There's a special reason to include these clips with a review of Jersey Boys. For one thing, they show a young tenor with a remarkable range who is obviously aware of the need to protect his vocal health (Cosgrove confessed in an online interview that he warms up before each performance by vocalizing during a 26-minute hot shower). These clips also show a young singer taking risks (two of these songs were written for women) and developing a sense of versatility that will guide him along his path to becoming an accomplished artist.

Because of the vocal demands on its lead singers, the Jersey Boys company has an alternate covering the role of Frankie Valli. On opening night, the role of Bob Gaudio was sung by the understudy, Tommaso Antico, instead of the usual performer, Miles Jacoby.

Ironically, this happened at exactly the same time that a heated debate about singer cancellations and vocal health was erupting on Norman LeBrecht's blog, Slipped Disc (I urge everyone to read the responses he received from mezzo sopranos Susan Graham and Rosalind Plowright).

Frank Valli (Nick Cosgrove) and Bob Gaudio (Miles Jacoby)
in Jersey Boys (Photo by: Jeremy Daniel)

Directed by Des McAnuff and choreographed by Sergio Trujillo, Jersey Boys remains a slickly-placed show with superb production values (especially Howell Binkley's lighting design, Steve Canyon Kennedy's superb sound design, and Jess Goldstein's costume design). Its New Jersey-based "local boy makes good" rags-to-riches story provides the driving forward momentum for the evening.

Strong character work comes from Michael Lomenda as Nick Massi, John Gardiner as Tommy DeVito, Jonathan Hadley as Bob Crewe, and Kara Tremel as Mary Delgado. Donnie Kehr, Justin Lonesome, Sam Strasfield, and Lauren Decierdo appear in numerous supporting roles.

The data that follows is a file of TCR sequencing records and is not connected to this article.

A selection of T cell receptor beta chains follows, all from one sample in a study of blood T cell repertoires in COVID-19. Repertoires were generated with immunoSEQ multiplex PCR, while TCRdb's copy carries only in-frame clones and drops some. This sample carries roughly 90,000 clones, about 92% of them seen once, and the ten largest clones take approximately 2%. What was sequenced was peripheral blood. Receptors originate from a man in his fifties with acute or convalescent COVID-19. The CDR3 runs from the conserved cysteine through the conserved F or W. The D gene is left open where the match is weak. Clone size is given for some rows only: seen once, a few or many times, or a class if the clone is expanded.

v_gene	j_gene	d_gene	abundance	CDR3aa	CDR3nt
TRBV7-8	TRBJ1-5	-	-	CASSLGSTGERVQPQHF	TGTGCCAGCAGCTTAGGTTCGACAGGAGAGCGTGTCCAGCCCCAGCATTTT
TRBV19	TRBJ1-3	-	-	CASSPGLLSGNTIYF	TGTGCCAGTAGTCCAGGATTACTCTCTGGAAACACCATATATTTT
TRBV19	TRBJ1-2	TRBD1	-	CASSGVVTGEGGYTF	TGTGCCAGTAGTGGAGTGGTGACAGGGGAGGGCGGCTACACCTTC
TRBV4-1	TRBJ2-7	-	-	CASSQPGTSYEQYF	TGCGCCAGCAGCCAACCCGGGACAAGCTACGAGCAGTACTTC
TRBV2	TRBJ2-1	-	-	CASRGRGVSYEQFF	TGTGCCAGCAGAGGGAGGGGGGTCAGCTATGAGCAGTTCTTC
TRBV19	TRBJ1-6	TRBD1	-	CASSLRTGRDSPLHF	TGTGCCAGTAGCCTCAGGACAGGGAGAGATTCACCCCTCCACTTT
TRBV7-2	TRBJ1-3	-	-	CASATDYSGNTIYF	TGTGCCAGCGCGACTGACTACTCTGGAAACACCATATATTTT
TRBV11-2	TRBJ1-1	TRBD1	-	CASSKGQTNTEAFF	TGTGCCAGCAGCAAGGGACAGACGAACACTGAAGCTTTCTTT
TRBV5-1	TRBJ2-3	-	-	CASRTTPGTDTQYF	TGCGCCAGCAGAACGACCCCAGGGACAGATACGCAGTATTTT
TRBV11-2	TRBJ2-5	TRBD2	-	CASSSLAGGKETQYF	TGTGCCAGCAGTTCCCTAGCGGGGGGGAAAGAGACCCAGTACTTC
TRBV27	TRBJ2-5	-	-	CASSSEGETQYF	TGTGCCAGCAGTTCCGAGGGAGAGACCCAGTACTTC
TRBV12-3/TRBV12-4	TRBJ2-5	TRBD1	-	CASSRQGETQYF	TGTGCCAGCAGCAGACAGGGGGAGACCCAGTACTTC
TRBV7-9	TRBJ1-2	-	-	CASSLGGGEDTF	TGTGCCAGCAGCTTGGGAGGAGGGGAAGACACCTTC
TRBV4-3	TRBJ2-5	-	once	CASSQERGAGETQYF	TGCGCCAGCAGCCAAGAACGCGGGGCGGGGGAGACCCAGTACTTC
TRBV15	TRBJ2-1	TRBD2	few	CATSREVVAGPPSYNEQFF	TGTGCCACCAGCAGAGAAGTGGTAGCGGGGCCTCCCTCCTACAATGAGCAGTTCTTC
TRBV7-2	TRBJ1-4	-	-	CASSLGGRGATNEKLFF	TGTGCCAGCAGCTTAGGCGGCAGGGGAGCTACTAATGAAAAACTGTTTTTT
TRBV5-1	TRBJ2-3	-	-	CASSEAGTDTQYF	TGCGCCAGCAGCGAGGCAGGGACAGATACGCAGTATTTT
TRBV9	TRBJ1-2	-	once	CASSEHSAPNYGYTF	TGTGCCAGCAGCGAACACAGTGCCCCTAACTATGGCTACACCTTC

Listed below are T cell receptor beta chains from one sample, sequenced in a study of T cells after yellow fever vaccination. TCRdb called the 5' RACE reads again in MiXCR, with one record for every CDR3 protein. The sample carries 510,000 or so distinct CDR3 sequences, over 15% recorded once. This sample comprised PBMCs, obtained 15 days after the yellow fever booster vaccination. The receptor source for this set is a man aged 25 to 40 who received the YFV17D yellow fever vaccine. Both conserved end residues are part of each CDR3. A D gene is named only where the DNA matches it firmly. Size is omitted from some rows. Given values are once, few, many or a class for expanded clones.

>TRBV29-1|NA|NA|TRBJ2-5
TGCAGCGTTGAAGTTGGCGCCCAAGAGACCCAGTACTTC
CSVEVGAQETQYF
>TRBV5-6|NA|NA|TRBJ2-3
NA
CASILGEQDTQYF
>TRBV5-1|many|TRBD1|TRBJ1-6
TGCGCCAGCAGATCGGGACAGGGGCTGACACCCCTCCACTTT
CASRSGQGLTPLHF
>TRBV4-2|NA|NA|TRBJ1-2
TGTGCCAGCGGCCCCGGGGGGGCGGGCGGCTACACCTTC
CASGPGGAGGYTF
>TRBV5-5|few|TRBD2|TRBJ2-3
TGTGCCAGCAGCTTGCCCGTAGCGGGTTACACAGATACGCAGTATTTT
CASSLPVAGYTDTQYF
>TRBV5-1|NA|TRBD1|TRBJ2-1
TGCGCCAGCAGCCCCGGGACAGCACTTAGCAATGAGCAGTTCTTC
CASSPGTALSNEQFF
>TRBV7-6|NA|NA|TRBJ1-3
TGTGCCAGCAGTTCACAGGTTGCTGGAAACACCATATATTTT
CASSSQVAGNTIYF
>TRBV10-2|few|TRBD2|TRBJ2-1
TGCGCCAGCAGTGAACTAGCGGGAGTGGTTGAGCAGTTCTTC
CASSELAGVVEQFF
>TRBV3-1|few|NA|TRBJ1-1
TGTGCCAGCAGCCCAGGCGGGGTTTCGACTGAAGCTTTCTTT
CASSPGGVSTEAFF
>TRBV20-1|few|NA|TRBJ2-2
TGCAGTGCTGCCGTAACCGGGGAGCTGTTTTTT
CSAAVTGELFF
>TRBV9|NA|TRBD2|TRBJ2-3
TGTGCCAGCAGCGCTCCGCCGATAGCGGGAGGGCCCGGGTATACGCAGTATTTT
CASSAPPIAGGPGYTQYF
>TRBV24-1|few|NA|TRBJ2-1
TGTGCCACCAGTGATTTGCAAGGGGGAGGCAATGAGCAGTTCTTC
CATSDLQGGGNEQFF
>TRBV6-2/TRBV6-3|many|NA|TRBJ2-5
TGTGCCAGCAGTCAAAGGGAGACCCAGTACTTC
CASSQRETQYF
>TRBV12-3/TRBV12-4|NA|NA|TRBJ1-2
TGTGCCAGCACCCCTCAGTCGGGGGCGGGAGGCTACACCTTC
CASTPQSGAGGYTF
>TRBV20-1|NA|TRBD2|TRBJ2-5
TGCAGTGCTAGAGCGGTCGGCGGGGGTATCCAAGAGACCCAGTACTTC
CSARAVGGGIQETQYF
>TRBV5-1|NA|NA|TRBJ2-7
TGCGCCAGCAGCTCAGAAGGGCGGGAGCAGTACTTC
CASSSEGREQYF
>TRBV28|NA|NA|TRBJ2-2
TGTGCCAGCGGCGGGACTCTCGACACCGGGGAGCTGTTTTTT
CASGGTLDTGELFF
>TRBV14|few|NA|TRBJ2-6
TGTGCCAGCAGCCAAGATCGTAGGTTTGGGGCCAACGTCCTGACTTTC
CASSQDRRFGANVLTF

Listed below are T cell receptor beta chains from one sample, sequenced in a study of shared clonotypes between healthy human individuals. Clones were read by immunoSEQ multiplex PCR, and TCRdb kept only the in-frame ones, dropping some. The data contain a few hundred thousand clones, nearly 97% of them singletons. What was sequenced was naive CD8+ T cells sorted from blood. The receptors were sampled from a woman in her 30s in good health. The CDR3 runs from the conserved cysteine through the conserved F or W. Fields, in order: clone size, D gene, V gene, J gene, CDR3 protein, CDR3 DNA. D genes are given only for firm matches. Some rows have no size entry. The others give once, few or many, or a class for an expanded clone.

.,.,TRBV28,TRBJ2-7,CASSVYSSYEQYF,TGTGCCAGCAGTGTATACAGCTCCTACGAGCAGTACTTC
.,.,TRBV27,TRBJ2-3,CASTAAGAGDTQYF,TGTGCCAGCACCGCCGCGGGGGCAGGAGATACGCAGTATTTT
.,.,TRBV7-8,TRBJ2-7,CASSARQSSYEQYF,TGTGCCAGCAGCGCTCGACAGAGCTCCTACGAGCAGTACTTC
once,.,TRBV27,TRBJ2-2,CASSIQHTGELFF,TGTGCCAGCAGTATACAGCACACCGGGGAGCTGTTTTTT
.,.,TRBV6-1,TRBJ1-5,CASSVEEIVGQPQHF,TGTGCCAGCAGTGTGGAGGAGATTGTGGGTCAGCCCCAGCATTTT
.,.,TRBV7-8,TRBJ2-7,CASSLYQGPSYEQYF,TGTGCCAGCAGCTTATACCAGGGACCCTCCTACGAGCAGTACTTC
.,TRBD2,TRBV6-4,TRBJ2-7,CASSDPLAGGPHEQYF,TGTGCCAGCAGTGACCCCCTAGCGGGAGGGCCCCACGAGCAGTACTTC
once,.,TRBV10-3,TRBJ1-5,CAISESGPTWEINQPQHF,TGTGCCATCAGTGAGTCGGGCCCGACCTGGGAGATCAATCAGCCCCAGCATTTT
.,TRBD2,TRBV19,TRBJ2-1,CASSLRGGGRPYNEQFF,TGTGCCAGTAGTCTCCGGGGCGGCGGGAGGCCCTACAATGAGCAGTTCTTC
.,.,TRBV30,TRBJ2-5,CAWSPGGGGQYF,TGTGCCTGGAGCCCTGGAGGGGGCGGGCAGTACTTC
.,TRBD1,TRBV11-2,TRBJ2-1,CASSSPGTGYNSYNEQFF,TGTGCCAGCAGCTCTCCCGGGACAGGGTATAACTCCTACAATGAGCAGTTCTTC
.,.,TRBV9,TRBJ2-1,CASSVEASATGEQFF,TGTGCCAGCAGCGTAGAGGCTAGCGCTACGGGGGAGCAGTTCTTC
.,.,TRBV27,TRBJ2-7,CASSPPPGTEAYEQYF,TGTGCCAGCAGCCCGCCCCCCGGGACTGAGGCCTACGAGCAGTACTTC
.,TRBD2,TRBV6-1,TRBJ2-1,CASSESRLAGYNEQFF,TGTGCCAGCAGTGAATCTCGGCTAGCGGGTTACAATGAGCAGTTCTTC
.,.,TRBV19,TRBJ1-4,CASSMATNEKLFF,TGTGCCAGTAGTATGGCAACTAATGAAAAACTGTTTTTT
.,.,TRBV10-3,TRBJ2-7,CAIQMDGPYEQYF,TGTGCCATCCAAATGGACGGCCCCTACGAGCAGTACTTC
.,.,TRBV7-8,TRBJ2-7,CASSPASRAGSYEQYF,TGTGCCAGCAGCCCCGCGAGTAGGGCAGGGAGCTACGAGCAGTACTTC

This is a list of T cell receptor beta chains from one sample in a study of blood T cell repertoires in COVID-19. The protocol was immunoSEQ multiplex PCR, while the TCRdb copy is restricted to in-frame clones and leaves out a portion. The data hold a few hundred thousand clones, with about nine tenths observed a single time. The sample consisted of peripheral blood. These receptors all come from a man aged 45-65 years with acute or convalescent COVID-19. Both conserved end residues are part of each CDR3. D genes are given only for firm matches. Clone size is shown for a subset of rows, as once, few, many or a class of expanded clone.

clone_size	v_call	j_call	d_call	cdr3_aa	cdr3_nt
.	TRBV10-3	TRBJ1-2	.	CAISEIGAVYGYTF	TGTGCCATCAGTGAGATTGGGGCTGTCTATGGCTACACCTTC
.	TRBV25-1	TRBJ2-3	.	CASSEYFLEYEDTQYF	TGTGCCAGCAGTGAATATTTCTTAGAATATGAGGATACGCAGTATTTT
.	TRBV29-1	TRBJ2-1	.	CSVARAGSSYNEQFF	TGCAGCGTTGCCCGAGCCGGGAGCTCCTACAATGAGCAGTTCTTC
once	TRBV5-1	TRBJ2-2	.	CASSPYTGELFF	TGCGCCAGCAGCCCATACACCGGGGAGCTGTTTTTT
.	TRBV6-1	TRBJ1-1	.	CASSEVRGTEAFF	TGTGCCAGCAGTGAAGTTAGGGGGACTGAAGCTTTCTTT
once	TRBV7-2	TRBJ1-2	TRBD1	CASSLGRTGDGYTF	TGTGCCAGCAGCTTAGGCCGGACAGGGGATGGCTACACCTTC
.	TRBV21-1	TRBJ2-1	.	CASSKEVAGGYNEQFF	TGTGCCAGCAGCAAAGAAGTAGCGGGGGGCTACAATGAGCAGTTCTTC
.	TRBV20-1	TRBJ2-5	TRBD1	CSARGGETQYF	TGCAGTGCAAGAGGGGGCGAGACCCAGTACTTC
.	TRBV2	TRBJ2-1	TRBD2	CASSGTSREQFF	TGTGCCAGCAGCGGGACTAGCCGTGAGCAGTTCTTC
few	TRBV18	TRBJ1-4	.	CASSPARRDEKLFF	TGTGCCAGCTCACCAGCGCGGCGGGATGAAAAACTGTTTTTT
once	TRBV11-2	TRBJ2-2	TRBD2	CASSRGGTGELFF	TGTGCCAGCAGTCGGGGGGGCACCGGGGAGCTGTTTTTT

Michael Lomenda, Nick Cosgrove, Miles Jacoby, and
John Gardiner in Jersey Boys (Photo by: Jeremy Daniel)

The real focus of the evening, however, is on the music and the quartet that made it famous. As I listened to long-time hits like "Sherry," "Big Girls Don't Cry," "Walk Like A Man," "Bye Bye Baby," "Rag Doll," and "Can't Take My Eyes Off You," I was fascinated by how thrilling songs we once took for granted sound in retrospect. In a bizarre way, it reminded me of Norma Desmond's comment from Sunset Boulevard ("In those days, we had faces").

An evening of Jersey Boys makes one painfully aware how, compared to many of today's rockers (who sound like they are trying to destroy their vocal cords), back in those days, singers really had voices. Especially Franki Valli.

Performances of Jersey Boys continue through April 28 at the Curran Theatre (click here to purchase tickets). Here's the trailer:

1 comment:

Nicholas Lederer said...

George,

I hope you don't mind this off topic question but since you are a former opera blogger I'd appreciate your thoughts.

Two questions if I may:

1. Would you agree with me that Debussy's "Pelleas et Melisande" is the finest and most addictive of all operas?

2. Does it mystify you that it has never had the impact nor the popularity of Mozart, Verdi, Wagner and Strauss?

Thanks,

Nicholas